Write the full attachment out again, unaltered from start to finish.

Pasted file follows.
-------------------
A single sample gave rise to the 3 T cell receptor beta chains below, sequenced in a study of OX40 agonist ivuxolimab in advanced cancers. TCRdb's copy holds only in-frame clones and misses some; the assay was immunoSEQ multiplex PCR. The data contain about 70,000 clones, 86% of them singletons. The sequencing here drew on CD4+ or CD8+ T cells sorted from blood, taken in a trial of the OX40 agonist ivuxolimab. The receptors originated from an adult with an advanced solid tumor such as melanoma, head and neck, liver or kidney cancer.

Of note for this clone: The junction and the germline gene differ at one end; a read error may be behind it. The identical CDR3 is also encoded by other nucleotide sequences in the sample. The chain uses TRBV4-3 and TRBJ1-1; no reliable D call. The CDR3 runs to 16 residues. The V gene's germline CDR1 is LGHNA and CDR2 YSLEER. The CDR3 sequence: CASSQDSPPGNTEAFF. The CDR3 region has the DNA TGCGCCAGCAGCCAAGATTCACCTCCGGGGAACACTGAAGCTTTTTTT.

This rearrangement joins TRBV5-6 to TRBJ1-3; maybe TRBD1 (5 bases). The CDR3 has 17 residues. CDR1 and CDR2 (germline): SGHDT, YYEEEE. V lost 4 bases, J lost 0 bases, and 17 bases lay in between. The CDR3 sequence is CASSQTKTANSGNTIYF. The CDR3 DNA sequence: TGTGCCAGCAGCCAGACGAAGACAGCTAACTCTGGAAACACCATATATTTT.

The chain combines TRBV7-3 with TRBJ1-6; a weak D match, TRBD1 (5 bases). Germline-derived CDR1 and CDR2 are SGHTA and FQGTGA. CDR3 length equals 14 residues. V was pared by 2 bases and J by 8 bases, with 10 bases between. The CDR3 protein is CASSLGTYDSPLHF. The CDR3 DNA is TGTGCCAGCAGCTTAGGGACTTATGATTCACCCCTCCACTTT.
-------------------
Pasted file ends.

A single sample gave rise to the 3 T cell receptor beta chains below, sequenced in a study of OX40 agonist ivuxolimab in advanced cancers. TCRdb's copy holds only in-frame clones and misses some; the assay was immunoSEQ multiplex PCR. The data contain about 70,000 clones, 86% of them singletons. The sequencing here drew on CD4+ or CD8+ T cells sorted from blood, taken in a trial of the OX40 agonist ivuxolimab. The receptors originated from an adult with an advanced solid tumor such as melanoma, head and neck, liver or kidney cancer.

Of note for this clone: The junction and the germline gene differ at one end; a read error may be behind it. The identical CDR3 is also encoded by other nucleotide sequences in the sample. The chain uses TRBV4-3 and TRBJ1-1; no reliable D call. The CDR3 runs to 16 residues. The V gene's germline CDR1 is LGHNA and CDR2 YSLEER. The CDR3 sequence: CASSQDSPPGNTEAFF. The CDR3 region has the DNA TGCGCCAGCAGCCAAGATTCACCTCCGGGGAACACTGAAGCTTTTTTT.

This rearrangement joins TRBV5-6 to TRBJ1-3; maybe TRBD1 (5 bases). The CDR3 has 17 residues. CDR1 and CDR2 (germline): SGHDT, YYEEEE. V lost 4 bases, J lost 0 bases, and 17 bases lay in between. The CDR3 sequence is CASSQTKTANSGNTIYF. The CDR3 DNA sequence: TGTGCCAGCAGCCAGACGAAGACAGCTAACTCTGGAAACACCATATATTTT.

The chain combines TRBV7-3 with TRBJ1-6; a weak D match, TRBD1 (5 bases). Germline-derived CDR1 and CDR2 are SGHTA and FQGTGA. CDR3 length equals 14 residues. V was pared by 2 bases and J by 8 bases, with 10 bases between. The CDR3 protein is CASSLGTYDSPLHF. The CDR3 DNA is TGTGCCAGCAGCTTAGGGACTTATGATTCACCCCTCCACTTT.